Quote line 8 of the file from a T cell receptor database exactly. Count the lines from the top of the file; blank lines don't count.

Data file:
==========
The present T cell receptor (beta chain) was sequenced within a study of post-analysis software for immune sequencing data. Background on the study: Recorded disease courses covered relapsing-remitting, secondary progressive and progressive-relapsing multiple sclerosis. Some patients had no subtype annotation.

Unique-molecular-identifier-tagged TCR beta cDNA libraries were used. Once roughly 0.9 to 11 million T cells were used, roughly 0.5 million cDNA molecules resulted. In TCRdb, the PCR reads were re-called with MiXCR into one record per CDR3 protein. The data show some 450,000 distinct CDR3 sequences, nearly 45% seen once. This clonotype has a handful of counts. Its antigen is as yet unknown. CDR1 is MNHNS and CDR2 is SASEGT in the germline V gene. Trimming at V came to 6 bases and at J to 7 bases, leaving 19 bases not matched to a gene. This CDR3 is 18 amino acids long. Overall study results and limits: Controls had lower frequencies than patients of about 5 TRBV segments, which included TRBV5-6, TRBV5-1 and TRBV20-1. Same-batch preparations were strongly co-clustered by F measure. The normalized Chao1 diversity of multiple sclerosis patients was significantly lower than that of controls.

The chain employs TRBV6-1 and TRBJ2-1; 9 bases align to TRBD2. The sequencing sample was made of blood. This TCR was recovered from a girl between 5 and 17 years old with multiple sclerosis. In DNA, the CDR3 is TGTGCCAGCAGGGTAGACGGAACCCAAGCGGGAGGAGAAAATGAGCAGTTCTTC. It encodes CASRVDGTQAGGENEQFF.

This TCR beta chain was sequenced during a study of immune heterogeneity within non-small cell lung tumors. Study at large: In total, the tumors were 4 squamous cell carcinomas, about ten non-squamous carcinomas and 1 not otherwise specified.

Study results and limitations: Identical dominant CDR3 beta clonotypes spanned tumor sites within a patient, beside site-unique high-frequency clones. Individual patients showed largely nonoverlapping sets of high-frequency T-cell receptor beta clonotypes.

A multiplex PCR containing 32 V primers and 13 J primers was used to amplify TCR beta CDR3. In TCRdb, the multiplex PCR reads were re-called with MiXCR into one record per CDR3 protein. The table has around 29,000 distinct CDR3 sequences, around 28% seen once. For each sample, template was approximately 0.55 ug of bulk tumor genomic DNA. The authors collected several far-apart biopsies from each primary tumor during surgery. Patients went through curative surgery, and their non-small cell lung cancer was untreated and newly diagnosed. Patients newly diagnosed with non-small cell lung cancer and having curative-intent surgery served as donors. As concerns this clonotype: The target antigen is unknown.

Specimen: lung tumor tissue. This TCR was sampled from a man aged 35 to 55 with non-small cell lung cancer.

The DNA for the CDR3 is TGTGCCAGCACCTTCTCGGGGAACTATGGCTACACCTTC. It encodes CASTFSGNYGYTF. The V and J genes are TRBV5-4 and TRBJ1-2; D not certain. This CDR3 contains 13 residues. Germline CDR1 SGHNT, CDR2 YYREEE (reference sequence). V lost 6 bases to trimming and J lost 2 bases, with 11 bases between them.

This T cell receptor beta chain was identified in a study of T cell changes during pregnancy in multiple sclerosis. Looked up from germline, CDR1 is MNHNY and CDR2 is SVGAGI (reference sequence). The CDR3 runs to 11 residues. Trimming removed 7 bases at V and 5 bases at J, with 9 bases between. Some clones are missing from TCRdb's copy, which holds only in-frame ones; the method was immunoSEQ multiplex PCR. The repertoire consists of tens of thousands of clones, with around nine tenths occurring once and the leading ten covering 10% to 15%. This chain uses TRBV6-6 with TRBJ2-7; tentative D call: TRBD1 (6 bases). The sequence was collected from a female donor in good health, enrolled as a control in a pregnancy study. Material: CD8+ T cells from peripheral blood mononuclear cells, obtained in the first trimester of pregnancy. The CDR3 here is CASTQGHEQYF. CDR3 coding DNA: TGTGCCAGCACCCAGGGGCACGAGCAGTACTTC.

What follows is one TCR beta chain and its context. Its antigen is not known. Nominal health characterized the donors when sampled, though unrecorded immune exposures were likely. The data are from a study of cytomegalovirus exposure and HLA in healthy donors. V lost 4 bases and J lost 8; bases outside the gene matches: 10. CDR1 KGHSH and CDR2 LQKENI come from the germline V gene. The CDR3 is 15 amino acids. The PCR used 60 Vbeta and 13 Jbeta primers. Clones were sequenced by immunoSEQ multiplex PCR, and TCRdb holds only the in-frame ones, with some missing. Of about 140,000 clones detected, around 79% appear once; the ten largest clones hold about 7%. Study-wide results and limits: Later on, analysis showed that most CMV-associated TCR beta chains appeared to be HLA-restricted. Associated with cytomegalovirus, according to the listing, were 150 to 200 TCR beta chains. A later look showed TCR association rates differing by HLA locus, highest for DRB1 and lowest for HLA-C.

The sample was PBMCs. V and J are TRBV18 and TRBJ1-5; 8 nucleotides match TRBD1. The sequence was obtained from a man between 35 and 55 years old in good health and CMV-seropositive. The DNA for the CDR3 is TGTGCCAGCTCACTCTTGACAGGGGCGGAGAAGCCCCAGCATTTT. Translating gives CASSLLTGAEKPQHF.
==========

The DNA for the CDR3 is TGTGCCAGCACCTTCTCGGGGAACTATGGCTACACCTTC. It encodes CASTFSGNYGYTF. The V and J genes are TRBV5-4 and TRBJ1-2; D not certain. This CDR3 contains 13 residues. Germline CDR1 SGHNT, CDR2 YYREEE (reference sequence). V lost 6 bases to trimming and J lost 2 bases, with 11 bases between them.